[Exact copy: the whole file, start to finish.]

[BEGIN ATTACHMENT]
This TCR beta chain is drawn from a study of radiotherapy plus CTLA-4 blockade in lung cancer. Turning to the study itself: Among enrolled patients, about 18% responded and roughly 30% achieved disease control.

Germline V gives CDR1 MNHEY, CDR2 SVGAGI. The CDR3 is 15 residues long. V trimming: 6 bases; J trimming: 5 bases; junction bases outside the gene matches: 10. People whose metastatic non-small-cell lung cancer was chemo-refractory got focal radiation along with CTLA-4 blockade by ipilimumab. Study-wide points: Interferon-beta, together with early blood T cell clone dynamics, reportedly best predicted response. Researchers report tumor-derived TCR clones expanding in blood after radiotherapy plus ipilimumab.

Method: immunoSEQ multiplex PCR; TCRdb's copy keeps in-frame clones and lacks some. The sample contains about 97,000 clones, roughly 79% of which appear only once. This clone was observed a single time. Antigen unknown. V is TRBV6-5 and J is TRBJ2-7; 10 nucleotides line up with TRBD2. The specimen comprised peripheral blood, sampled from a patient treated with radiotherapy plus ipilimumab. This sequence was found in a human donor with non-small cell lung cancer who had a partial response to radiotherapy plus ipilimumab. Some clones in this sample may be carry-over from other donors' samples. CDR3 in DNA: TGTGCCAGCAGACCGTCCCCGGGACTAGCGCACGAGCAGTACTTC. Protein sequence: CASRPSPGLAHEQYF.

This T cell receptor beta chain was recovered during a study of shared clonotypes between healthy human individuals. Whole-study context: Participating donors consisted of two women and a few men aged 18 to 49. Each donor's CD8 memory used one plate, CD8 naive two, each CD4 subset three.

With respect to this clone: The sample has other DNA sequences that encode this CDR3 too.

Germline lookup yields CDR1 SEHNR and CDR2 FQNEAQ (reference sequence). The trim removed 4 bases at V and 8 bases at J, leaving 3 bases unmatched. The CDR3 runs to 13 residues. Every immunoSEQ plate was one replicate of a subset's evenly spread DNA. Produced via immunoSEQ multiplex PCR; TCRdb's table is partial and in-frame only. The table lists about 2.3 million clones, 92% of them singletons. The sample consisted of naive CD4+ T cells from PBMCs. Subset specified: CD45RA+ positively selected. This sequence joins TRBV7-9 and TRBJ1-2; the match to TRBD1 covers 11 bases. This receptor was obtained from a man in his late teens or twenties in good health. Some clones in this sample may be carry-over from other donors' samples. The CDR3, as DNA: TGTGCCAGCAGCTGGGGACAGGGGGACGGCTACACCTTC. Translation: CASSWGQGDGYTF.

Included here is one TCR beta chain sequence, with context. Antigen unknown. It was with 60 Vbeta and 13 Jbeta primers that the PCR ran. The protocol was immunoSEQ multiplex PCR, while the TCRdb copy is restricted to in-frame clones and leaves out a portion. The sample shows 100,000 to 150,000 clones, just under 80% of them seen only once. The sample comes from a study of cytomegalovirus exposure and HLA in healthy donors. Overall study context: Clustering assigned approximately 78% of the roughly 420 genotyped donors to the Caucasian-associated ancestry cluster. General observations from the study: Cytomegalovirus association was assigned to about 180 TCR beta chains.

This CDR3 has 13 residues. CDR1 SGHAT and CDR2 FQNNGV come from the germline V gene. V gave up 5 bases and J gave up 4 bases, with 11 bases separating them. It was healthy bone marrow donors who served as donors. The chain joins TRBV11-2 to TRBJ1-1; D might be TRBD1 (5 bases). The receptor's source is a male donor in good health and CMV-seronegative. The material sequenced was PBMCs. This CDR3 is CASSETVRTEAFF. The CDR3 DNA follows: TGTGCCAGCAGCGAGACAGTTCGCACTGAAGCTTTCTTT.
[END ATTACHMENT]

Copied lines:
This TCR beta chain is drawn from a study of radiotherapy plus CTLA-4 blockade in lung cancer. Turning to the study itself: Among enrolled patients, about 18% responded and roughly 30% achieved disease control.

Germline V gives CDR1 MNHEY, CDR2 SVGAGI. The CDR3 is 15 residues long. V trimming: 6 bases; J trimming: 5 bases; junction bases outside the gene matches: 10. People whose metastatic non-small-cell lung cancer was chemo-refractory got focal radiation along with CTLA-4 blockade by ipilimumab. Study-wide points: Interferon-beta, together with early blood T cell clone dynamics, reportedly best predicted response. Researchers report tumor-derived TCR clones expanding in blood after radiotherapy plus ipilimumab.

Method: immunoSEQ multiplex PCR; TCRdb's copy keeps in-frame clones and lacks some. The sample contains about 97,000 clones, roughly 79% of which appear only once. This clone was observed a single time. Antigen unknown. V is TRBV6-5 and J is TRBJ2-7; 10 nucleotides line up with TRBD2. The specimen comprised peripheral blood, sampled from a patient treated with radiotherapy plus ipilimumab. This sequence was found in a human donor with non-small cell lung cancer who had a partial response to radiotherapy plus ipilimumab. Some clones in this sample may be carry-over from other donors' samples. CDR3 in DNA: TGTGCCAGCAGACCGTCCCCGGGACTAGCGCACGAGCAGTACTTC. Protein sequence: CASRPSPGLAHEQYF.

This T cell receptor beta chain was recovered during a study of shared clonotypes between healthy human individuals. Whole-study context: Participating donors consisted of two women and a few men aged 18 to 49. Each donor's CD8 memory used one plate, CD8 naive two, each CD4 subset three.

With respect to this clone: The sample has other DNA sequences that encode this CDR3 too.

Germline lookup yields CDR1 SEHNR and CDR2 FQNEAQ (reference sequence). The trim removed 4 bases at V and 8 bases at J, leaving 3 bases unmatched. The CDR3 runs to 13 residues. Every immunoSEQ plate was one replicate of a subset's evenly spread DNA. Produced via immunoSEQ multiplex PCR; TCRdb's table is partial and in-frame only. The table lists about 2.3 million clones, 92% of them singletons. The sample consisted of naive CD4+ T cells from PBMCs. Subset specified: CD45RA+ positively selected. This sequence joins TRBV7-9 and TRBJ1-2; the match to TRBD1 covers 11 bases. This receptor was obtained from a man in his late teens or twenties in good health. Some clones in this sample may be carry-over from other donors' samples. The CDR3, as DNA: TGTGCCAGCAGCTGGGGACAGGGGGACGGCTACACCTTC. Translation: CASSWGQGDGYTF.

Included here is one TCR beta chain sequence, with context. Antigen unknown. It was with 60 Vbeta and 13 Jbeta primers that the PCR ran. The protocol was immunoSEQ multiplex PCR, while the TCRdb copy is restricted to in-frame clones and leaves out a portion. The sample shows 100,000 to 150,000 clones, just under 80% of them seen only once. The sample comes from a study of cytomegalovirus exposure and HLA in healthy donors. Overall study context: Clustering assigned approximately 78% of the roughly 420 genotyped donors to the Caucasian-associated ancestry cluster. General observations from the study: Cytomegalovirus association was assigned to about 180 TCR beta chains.

This CDR3 has 13 residues. CDR1 SGHAT and CDR2 FQNNGV come from the germline V gene. V gave up 5 bases and J gave up 4 bases, with 11 bases separating them. It was healthy bone marrow donors who served as donors. The chain joins TRBV11-2 to TRBJ1-1; D might be TRBD1 (5 bases). The receptor's source is a male donor in good health and CMV-seronegative. The material sequenced was PBMCs. This CDR3 is CASSETVRTEAFF. The CDR3 DNA follows: TGTGCCAGCAGCGAGACAGTTCGCACTGAAGCTTTCTTT.